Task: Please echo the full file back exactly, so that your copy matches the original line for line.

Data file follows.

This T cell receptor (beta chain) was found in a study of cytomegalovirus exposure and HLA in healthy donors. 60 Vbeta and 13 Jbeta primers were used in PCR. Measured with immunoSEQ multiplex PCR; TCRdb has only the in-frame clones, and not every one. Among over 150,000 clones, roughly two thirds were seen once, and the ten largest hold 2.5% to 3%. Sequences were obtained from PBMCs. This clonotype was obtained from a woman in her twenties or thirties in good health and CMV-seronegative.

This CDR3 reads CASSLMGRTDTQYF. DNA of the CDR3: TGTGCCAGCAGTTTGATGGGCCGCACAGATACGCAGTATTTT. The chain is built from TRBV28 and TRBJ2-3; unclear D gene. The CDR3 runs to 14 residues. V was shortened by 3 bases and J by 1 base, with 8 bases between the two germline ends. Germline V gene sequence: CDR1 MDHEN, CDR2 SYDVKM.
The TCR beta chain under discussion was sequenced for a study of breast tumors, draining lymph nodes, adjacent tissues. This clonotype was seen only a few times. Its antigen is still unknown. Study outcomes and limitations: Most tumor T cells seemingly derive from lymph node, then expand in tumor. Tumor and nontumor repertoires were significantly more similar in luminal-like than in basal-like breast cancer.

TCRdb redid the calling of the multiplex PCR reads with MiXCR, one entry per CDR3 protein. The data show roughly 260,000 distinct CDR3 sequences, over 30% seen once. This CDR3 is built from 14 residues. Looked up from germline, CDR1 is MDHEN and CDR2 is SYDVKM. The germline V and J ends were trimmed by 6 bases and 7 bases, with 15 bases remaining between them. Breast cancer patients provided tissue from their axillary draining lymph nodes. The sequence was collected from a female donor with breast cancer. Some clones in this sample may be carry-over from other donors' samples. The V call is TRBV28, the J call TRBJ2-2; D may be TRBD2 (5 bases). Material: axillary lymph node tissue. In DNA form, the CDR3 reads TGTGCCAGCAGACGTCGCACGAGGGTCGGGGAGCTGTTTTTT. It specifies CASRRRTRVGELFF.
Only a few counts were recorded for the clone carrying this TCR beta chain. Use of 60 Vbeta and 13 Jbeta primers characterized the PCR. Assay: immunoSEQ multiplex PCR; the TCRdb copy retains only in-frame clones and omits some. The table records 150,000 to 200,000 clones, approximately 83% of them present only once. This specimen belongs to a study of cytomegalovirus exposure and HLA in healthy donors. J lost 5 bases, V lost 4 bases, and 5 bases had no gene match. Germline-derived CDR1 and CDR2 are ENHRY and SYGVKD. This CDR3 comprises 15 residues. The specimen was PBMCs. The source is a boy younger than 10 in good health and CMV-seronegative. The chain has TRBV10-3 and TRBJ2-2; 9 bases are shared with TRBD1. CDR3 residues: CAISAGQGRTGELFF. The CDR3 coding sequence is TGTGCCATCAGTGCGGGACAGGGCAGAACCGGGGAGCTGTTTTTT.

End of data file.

This T cell receptor (beta chain) was found in a study of cytomegalovirus exposure and HLA in healthy donors. 60 Vbeta and 13 Jbeta primers were used in PCR. Measured with immunoSEQ multiplex PCR; TCRdb has only the in-frame clones, and not every one. Among over 150,000 clones, roughly two thirds were seen once, and the ten largest hold 2.5% to 3%. Sequences were obtained from PBMCs. This clonotype was obtained from a woman in her twenties or thirties in good health and CMV-seronegative.

This CDR3 reads CASSLMGRTDTQYF. DNA of the CDR3: TGTGCCAGCAGTTTGATGGGCCGCACAGATACGCAGTATTTT. The chain is built from TRBV28 and TRBJ2-3; unclear D gene. The CDR3 runs to 14 residues. V was shortened by 3 bases and J by 1 base, with 8 bases between the two germline ends. Germline V gene sequence: CDR1 MDHEN, CDR2 SYDVKM.
The TCR beta chain under discussion was sequenced for a study of breast tumors, draining lymph nodes, adjacent tissues. This clonotype was seen only a few times. Its antigen is still unknown. Study outcomes and limitations: Most tumor T cells seemingly derive from lymph node, then expand in tumor. Tumor and nontumor repertoires were significantly more similar in luminal-like than in basal-like breast cancer.

TCRdb redid the calling of the multiplex PCR reads with MiXCR, one entry per CDR3 protein. The data show roughly 260,000 distinct CDR3 sequences, over 30% seen once. This CDR3 is built from 14 residues. Looked up from germline, CDR1 is MDHEN and CDR2 is SYDVKM. The germline V and J ends were trimmed by 6 bases and 7 bases, with 15 bases remaining between them. Breast cancer patients provided tissue from their axillary draining lymph nodes. The sequence was collected from a female donor with breast cancer. Some clones in this sample may be carry-over from other donors' samples. The V call is TRBV28, the J call TRBJ2-2; D may be TRBD2 (5 bases). Material: axillary lymph node tissue. In DNA form, the CDR3 reads TGTGCCAGCAGACGTCGCACGAGGGTCGGGGAGCTGTTTTTT. It specifies CASRRRTRVGELFF.
Only a few counts were recorded for the clone carrying this TCR beta chain. Use of 60 Vbeta and 13 Jbeta primers characterized the PCR. Assay: immunoSEQ multiplex PCR; the TCRdb copy retains only in-frame clones and omits some. The table records 150,000 to 200,000 clones, approximately 83% of them present only once. This specimen belongs to a study of cytomegalovirus exposure and HLA in healthy donors. J lost 5 bases, V lost 4 bases, and 5 bases had no gene match. Germline-derived CDR1 and CDR2 are ENHRY and SYGVKD. This CDR3 comprises 15 residues. The specimen was PBMCs. The source is a boy younger than 10 in good health and CMV-seronegative. The chain has TRBV10-3 and TRBJ2-2; 9 bases are shared with TRBD1. CDR3 residues: CAISAGQGRTGELFF. The CDR3 coding sequence is TGTGCCATCAGTGCGGGACAGGGCAGAACCGGGGAGCTGTTTTTT.